Capture Moments with FaceTime and Photo Booth on Your MacBook
Many Apple switchers and first-time owners quickly notice the video camera that accompanies the latest MacBooks: a tiny square lens and LED light at the top of the screen. That’s your MacBook’s built-in FaceTime camera (and the accompanying microphone), which allows audio and video chatting in iChat, video chatting in FaceTime or a quick, fun series of photos or video clips via Lion’s Photo Booth and iMovie applications.
(Some third-party applications can use your MacBook’s camera for things like reading bar codes.) Heck, you can even take your user account photo with your FaceTime camera (in the System Preferences window)!
Previous MacBook models included an integrated camera that Apple called the iSight camera. Today’s models, however, use an improved version of the hardware, now rechristened as the FaceTime camera (a name change aimed straight at Lion’s FaceTime video chatting application). Therefore, if your MacBook has a built-in iSight camera, don’t panic — if your laptop meets the other requirements for the FaceTime application, your on-board camera will work just fine.
Photo Booth allows you to snap digital pictures just as you did in the old automatic photo booth at your local arcade, but Photo Booth comes complete with visual effects to add pizzazz and punch to your photos. You can even capture video clips using iMovie and use the footage in all your iLife applications.
(If you’ve used the Photo Booth application on an iPad 2, you’re already familiar with how much fun you can have with your images and video clips!)
The FaceTime camera’s indicator light glows green whenever you’re taking a snapshot or recording video . . . which, when you think about it, is A Good Thing (especially if you prefer chatting at home in Leisure Mode).
Need to quickly get a picture of yourself for use on your web page? Or perhaps your iChat icon needs an update to show off your new haircut. Photo Booth can capture images at 640 x 480 resolution and 32-bit color — and although today’s digital cameras produce a much higher-quality photo, you can’t beat the built-in convenience of Photo Booth for that quick snapshot!
To snap an image in Photo Booth, follow these steps:
Launch Photo Booth from the Applications folder.
Here is the application window that appears. (Ignore the rather silly gentleman who wandered into the frame!)
Photo Booth features a very different appearance in full-screen mode, complete with a fancy wooden stage and curtain! To try things out full-screen, click View→Enter Full Screen.
(Optional) Choose to take one image, four quick photos as a group, or digital video.
The three buttons at the lower-left side of the Photo Booth window allow you to switch between taking one photo, four photos in a row (arranged as a group, like an arcade photo booth), or a movie clip.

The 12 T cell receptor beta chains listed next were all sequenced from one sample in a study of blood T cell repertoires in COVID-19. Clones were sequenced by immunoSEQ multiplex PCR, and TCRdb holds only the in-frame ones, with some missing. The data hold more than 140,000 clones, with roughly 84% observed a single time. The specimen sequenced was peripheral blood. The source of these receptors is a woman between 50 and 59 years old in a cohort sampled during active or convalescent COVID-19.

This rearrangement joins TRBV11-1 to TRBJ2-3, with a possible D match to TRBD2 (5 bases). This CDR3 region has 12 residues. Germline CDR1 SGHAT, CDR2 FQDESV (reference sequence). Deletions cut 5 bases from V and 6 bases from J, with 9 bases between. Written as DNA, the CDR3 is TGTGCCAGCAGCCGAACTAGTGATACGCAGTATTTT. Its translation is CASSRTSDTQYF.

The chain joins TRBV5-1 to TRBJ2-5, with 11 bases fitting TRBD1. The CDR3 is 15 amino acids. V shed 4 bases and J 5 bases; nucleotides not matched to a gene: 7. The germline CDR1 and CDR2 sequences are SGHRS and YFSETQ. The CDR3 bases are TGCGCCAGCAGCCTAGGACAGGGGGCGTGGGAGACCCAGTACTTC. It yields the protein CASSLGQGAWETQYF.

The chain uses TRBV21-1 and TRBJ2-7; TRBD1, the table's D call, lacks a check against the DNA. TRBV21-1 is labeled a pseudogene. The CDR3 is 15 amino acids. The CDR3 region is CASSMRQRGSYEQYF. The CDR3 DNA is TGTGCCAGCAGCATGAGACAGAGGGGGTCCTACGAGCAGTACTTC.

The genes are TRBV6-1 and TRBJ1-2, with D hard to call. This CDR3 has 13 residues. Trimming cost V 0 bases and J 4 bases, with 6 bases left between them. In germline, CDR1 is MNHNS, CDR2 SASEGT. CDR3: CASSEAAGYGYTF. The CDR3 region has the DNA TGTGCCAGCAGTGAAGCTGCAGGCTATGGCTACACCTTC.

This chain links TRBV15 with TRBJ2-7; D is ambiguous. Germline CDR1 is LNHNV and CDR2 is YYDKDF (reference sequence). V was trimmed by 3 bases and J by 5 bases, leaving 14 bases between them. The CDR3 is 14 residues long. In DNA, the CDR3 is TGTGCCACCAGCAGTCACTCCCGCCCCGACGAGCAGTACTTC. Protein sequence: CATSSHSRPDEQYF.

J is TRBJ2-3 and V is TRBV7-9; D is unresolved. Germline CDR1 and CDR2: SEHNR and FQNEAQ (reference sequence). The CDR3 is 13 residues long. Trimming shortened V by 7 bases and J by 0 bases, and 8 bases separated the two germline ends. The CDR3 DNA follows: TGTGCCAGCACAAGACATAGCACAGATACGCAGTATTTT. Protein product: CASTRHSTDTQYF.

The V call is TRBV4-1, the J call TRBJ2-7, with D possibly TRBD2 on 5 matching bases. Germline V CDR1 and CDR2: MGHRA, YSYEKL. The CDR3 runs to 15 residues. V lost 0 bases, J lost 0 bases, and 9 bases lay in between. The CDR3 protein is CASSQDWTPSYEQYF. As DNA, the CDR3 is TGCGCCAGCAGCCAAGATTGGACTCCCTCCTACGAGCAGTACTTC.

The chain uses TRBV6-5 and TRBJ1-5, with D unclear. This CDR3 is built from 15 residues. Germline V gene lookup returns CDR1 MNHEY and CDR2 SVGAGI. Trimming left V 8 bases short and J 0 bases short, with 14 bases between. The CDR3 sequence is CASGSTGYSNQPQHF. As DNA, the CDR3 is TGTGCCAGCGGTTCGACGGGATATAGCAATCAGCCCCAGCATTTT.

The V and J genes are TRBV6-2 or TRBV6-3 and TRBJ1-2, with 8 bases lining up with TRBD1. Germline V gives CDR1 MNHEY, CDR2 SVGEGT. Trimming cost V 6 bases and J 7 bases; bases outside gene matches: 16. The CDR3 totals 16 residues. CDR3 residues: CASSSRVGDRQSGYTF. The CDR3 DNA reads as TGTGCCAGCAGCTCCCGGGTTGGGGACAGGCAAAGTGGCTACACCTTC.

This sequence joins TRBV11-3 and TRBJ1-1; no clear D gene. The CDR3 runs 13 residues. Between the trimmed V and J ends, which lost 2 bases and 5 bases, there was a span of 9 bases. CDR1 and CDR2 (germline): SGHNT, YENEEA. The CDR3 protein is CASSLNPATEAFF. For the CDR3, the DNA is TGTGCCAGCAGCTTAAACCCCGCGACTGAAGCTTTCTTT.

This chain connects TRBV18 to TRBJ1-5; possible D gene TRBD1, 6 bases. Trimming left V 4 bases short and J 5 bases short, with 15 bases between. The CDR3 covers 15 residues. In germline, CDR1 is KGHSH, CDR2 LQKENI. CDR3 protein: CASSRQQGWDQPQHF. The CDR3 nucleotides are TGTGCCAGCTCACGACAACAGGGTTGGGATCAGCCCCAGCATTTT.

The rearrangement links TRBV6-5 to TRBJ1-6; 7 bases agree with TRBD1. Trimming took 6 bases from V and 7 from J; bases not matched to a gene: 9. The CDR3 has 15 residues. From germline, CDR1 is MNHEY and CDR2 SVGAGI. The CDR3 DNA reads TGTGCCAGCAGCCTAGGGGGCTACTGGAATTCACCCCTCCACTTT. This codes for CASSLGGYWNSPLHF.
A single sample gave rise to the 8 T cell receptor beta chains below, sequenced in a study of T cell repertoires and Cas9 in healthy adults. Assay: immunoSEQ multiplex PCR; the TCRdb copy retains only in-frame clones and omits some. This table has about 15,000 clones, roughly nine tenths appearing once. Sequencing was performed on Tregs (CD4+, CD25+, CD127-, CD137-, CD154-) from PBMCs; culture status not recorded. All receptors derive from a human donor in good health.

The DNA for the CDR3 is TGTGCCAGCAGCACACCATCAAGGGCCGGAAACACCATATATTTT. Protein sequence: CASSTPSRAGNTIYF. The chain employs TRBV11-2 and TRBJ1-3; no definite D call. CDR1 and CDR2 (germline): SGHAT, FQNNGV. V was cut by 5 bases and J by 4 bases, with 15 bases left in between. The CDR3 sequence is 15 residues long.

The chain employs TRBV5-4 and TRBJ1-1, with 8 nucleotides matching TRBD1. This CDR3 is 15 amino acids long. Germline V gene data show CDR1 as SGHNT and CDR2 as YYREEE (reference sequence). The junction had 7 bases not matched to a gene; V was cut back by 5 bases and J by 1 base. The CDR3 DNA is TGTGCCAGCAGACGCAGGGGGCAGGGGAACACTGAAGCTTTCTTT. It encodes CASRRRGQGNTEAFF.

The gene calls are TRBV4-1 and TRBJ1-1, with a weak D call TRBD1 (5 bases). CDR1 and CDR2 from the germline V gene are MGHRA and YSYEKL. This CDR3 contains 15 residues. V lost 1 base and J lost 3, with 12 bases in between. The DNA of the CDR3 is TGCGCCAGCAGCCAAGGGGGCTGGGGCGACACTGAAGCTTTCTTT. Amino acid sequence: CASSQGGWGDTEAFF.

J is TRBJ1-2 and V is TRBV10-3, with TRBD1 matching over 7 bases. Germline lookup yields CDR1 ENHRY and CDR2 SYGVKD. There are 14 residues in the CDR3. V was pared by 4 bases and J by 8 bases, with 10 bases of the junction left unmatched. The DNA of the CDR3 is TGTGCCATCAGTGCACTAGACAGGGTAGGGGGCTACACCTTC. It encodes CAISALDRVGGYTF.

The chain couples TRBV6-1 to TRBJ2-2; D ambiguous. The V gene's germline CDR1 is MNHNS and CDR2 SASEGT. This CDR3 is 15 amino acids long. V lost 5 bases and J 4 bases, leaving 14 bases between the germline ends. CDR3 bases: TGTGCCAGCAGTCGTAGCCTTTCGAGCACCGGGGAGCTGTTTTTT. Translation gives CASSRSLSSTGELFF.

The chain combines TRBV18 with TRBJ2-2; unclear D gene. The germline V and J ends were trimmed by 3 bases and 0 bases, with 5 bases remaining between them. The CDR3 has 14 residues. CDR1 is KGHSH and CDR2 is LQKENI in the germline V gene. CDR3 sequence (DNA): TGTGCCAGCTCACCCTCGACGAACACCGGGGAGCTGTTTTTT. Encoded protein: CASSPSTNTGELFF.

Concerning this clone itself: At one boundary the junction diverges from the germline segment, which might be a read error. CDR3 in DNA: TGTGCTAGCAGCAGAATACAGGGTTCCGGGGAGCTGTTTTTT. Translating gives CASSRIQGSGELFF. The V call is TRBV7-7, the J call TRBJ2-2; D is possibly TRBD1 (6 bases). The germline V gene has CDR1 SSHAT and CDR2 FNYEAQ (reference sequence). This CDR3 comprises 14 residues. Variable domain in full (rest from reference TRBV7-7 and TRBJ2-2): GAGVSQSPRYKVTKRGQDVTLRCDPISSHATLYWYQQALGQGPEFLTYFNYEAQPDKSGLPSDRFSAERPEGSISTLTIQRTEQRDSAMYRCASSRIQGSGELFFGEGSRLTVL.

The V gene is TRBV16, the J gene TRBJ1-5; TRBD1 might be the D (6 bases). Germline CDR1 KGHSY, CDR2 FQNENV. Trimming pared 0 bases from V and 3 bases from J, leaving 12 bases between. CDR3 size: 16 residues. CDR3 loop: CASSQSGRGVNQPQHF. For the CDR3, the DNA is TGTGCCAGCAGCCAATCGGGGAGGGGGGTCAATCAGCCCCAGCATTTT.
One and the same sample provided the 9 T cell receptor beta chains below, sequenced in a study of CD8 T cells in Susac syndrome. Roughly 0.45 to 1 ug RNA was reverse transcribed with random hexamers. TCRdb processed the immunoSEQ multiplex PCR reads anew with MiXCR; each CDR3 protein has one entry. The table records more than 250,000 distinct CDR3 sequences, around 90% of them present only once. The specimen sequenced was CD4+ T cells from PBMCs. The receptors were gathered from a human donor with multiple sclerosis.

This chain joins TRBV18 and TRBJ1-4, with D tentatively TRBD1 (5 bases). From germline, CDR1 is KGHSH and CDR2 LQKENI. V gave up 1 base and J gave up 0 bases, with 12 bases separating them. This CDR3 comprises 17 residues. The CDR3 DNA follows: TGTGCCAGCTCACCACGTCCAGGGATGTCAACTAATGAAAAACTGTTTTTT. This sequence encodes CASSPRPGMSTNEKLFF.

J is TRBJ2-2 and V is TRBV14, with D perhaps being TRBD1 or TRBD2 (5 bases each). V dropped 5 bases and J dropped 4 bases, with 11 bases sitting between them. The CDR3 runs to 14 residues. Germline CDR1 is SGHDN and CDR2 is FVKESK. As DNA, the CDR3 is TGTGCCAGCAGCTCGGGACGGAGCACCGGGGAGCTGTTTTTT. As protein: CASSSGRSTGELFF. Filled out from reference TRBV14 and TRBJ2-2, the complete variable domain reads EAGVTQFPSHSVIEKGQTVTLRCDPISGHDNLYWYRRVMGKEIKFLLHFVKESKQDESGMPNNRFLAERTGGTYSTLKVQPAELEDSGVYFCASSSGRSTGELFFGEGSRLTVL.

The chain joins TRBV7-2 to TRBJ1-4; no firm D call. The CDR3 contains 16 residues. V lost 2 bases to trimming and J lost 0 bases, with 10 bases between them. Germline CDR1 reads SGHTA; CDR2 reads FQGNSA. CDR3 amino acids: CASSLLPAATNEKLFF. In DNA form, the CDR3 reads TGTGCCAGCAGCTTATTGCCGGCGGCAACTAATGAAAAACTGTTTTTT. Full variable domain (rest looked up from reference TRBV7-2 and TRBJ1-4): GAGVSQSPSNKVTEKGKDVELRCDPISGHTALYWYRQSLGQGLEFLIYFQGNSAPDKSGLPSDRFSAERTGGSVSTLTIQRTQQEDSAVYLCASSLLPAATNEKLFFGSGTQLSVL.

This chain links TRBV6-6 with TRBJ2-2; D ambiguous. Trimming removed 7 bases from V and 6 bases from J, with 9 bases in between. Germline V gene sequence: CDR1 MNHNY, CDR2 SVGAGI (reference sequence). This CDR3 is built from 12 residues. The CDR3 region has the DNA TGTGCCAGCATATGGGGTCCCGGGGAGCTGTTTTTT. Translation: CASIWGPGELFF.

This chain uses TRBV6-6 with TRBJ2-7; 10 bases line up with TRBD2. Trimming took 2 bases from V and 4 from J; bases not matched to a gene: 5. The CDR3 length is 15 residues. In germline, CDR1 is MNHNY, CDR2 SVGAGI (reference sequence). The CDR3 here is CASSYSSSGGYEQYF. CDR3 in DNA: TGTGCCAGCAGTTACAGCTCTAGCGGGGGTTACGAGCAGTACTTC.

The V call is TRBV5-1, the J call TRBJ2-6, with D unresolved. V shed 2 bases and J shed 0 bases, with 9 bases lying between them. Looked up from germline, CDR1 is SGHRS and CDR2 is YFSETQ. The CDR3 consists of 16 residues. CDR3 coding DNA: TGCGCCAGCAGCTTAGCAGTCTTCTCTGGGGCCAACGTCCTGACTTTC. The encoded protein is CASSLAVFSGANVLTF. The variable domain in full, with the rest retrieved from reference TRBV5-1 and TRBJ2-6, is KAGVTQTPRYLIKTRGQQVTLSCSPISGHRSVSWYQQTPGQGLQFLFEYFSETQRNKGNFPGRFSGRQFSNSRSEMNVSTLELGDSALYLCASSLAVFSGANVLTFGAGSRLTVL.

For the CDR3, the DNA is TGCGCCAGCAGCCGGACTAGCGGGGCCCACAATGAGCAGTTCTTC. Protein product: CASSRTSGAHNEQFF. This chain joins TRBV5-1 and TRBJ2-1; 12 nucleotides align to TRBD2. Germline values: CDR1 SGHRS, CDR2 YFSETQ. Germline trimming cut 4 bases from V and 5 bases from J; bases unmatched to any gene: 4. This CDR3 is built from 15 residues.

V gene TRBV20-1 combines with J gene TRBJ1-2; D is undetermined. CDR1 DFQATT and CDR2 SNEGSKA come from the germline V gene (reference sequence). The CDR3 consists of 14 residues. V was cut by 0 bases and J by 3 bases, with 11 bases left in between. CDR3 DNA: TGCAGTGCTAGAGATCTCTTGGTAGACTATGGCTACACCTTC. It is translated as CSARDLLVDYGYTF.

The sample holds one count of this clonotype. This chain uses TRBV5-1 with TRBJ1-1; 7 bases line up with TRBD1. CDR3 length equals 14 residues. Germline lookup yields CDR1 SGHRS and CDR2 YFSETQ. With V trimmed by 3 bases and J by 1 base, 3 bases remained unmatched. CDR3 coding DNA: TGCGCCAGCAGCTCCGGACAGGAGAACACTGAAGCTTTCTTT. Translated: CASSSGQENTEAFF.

(Optional) Click the Effects button to choose an effect you’d like to apply to your image.
Photo Booth displays a screen of thumbnail preview images so that you can see how each effect changes the photo. You can produce some of the simple effects you may be familiar with from Photoshop, such as a black-and-white image or a fancy color-pencil filter, but Photo Booth can also deliver some mind-blowing distortion effects, and even an Andy Warhol–style pop-art image!
To return the display to normal without choosing an effect, click the Normal thumbnail, which appears in the center. (Paul Lynde’s spot, for those of you old enough to remember “Hollywood Squares.”)
Of course, you can always launch your favorite image editor afterward to use a filter or effect on a photo — for example, the effects available in iPhoto. However, Photo Booth can apply these effects automatically as soon as you take the picture.
(Optional) Click a thumbnail to select the desired effect.
When you choose an effect, Photo Booth automatically closes the Effects display.
Click the Camera button.
You’ll notice that the image (or video clip) appears in the filmstrip at the bottom of the window. Photo Booth keeps a copy of all the images and clips you take in the filmstrip so that you can use them later. After you click a photo or film clip in the filmstrip, a series of buttons appears, including
Sending the photo in an e-mail message
Saving the photo directly to iPhoto
Using the image as your Lion user account icon
Using the image as your iChat Buddy icon
To delete an image or clip from the Photo Booth filmstrip, click the offending thumbnail and then click the X button that appears underneath.